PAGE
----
There is a misconception that one cannot calibrate a video stream the same way CCD cameras calibrate FITS files. For years I have had a developed method to do this using AVISynth, but I frequently do not find this necessary, as the background apertures in LiMovie measure the average background contribution to the pixel intensity and subtracts this out of the reduced Object intensity. There are times though when long integration times produce excessive hot pixels and thermal noise where it is desirable to calibrate the video. Below I have written the simple procedure that I use and include the 5 lines of AVISynth code that can easily perform this video calibration.
Raw video around Saturn down to 15th magnitude Video with calibration performed
Here are some useful links for the tools needed to perform this simple calibration:
· AVISynth (this is a required program that takes video files and performs image processing based on scripts):
· VirtualDub (useful because it can run an AVISynth script and it can be used to export image sequences of dark frames)
· ImageJ (Free image processor to average a stack of images into a single dark image)
· LiMovie (photometrically reduces video intensities)
Steps to perform the calibration:
1. At the end of recording the video live place a lens cap or flat black cover over the aperture of your telescopes and record a few seconds of dark images.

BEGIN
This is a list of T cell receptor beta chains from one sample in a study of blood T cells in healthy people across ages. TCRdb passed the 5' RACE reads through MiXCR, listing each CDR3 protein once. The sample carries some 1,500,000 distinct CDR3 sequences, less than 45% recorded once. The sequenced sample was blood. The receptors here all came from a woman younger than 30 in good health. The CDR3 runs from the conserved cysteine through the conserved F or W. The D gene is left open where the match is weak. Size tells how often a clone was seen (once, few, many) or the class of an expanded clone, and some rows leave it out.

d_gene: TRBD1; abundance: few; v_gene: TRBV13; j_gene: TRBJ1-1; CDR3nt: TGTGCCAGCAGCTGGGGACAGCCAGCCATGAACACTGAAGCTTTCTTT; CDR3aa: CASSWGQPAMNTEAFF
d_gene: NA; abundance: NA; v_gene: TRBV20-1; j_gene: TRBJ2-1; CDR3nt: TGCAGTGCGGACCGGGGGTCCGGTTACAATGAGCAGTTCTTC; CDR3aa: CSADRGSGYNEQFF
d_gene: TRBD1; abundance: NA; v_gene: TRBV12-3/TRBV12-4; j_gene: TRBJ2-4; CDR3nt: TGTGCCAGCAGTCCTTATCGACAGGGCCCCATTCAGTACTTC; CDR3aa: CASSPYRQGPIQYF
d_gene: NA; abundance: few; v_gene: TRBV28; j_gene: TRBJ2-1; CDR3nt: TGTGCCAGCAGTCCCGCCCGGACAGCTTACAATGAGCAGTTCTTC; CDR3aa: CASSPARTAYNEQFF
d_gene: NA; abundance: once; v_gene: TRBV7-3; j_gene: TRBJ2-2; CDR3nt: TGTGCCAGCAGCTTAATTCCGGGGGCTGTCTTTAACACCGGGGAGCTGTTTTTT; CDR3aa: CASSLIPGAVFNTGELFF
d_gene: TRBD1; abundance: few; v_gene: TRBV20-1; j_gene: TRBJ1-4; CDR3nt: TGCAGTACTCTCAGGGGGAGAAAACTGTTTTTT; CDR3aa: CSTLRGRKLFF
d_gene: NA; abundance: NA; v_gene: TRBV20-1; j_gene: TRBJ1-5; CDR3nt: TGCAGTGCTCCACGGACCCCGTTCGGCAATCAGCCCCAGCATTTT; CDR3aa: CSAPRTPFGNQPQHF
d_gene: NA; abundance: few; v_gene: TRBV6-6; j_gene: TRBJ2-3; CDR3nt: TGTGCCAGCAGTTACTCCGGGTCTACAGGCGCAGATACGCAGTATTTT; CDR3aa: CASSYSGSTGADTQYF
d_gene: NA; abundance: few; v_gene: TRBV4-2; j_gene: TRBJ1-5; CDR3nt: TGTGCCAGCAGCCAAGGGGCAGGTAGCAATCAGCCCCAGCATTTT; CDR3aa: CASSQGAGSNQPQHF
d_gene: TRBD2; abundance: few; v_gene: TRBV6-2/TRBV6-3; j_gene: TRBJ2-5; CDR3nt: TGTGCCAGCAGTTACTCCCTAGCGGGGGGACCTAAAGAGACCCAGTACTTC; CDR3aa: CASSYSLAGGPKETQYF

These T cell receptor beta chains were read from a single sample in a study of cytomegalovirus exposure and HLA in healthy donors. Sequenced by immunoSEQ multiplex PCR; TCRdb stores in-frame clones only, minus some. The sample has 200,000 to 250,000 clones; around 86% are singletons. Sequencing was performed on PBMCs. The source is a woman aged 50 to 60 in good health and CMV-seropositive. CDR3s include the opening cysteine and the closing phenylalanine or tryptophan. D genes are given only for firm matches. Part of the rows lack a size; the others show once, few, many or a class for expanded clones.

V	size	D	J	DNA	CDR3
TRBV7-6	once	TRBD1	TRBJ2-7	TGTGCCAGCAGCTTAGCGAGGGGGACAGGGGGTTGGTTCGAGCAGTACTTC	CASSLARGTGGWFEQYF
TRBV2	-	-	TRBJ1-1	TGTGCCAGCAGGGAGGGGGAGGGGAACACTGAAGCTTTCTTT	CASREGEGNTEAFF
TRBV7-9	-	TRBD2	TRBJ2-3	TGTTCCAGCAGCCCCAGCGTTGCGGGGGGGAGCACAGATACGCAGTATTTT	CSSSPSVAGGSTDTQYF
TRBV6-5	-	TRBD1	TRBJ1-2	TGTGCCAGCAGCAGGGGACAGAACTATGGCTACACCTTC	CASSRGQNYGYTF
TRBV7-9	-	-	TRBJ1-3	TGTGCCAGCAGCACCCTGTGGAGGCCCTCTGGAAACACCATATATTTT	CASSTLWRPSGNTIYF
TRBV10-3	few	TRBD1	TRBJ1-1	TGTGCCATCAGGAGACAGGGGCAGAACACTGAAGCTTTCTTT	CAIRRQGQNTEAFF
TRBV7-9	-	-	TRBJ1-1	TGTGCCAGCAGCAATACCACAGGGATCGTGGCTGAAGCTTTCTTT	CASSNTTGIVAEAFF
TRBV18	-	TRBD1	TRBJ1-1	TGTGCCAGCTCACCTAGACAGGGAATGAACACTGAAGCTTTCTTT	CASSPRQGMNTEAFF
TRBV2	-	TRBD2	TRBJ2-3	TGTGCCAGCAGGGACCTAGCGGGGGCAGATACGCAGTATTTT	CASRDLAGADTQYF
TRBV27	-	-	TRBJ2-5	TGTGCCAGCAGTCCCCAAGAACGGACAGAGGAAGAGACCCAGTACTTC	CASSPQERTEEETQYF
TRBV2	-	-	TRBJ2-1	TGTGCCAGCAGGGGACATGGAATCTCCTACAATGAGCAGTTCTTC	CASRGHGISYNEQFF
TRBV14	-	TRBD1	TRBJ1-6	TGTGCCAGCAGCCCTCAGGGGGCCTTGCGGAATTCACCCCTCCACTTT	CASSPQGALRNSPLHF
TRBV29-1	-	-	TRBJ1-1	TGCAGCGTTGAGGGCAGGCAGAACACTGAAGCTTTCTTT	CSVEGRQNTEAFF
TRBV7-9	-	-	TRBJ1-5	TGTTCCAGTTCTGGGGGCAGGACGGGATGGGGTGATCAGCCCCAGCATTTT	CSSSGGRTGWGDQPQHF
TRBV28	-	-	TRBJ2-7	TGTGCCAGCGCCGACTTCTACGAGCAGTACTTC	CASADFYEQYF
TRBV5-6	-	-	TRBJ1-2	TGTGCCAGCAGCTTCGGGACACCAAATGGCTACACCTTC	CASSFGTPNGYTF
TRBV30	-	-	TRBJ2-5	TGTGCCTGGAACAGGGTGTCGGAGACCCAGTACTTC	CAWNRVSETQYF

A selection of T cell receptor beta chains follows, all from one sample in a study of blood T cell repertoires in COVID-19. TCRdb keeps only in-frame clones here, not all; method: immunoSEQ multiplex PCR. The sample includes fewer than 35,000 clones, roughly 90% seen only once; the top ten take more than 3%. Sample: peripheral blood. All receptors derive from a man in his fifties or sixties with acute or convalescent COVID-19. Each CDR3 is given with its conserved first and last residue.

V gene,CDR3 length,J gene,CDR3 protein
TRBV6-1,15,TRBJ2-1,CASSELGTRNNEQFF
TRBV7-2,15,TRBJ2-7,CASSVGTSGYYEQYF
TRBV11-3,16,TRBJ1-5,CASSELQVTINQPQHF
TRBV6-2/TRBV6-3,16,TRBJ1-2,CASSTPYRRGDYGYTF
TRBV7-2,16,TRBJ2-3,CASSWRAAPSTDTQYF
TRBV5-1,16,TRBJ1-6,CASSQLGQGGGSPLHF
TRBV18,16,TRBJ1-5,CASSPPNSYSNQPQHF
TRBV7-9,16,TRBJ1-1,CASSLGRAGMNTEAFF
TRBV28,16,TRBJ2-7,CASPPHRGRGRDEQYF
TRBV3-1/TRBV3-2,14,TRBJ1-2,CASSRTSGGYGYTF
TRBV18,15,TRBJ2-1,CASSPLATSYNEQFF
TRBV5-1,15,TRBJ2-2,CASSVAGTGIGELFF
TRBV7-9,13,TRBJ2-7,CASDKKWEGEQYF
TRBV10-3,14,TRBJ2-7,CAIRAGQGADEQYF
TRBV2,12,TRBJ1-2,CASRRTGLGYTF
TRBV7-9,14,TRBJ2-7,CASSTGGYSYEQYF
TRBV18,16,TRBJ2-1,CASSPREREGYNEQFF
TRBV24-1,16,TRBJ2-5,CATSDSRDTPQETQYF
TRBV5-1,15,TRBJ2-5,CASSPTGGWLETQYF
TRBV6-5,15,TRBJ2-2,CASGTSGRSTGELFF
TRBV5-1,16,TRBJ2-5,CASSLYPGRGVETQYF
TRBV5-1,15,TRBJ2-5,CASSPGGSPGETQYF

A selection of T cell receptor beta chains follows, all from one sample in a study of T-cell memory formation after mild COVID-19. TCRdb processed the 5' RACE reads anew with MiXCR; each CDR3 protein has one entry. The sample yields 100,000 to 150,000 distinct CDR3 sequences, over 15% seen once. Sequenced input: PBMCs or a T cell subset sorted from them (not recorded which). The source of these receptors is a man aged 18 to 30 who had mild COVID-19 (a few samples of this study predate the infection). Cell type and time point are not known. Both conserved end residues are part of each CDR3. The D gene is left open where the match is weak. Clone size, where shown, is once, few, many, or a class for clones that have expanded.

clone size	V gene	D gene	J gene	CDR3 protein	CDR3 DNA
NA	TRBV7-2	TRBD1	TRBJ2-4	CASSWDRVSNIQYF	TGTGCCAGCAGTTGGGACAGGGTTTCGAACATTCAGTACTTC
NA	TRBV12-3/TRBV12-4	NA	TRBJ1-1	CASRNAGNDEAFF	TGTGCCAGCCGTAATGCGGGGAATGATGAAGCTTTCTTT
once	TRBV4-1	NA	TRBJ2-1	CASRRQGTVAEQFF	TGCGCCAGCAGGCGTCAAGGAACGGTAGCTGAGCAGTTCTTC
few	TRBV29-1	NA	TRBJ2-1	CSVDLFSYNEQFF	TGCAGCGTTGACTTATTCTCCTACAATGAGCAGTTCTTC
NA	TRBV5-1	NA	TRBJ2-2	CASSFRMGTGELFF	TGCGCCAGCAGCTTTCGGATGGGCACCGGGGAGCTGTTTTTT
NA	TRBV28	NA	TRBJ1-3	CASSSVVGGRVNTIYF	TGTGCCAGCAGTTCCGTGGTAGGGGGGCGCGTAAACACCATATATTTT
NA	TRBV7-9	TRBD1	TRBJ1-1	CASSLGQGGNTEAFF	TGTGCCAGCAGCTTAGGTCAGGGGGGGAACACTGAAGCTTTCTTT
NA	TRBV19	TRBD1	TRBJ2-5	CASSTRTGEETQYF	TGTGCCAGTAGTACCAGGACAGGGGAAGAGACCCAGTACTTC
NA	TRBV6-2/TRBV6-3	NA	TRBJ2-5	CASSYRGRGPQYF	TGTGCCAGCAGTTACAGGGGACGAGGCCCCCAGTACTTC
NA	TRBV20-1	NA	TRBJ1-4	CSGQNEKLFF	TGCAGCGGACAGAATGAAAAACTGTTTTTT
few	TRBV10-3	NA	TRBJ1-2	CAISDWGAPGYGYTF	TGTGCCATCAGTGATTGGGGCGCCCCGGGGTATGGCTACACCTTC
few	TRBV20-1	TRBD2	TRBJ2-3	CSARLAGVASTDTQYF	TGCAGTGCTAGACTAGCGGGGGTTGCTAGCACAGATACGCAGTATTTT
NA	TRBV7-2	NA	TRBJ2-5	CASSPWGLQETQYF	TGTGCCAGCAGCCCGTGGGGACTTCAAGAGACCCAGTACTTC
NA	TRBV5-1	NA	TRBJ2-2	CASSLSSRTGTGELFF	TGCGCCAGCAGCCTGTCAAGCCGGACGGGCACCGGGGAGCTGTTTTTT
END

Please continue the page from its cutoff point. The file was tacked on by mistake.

2. Use VirtualDub to export the dark frames collected as a sequence of PNG images.
3. Import the PNG images into an image processing program that allows you to stack and average all the dark frames into a single image. (I use ImageJ)
4. Use the AVISynth AVS script below and edit the path and filename for the raw video and the single averaged dark PNG image.
Here is the dark frame I used to subtract from the Raw video.
Use the following 5 lines of code and save them as Filename.AVS:
· “ClipMain” is your raw video filename
· “ClipDark” is the PNG filename created of your average dark field
· Run the AVS file in either VirtualDub to save an AVI with the dark field subtracted calibrated video, or in LiMovie for photometric reduction.
Drawing a diagonal line across the video frame you can see the intensity profile in the Raw video corrected in both noise and flatness in the Calibrated video.
(The bump in the middle of both lines is from Saturn)
Jovian Extinction Event Principal Investigator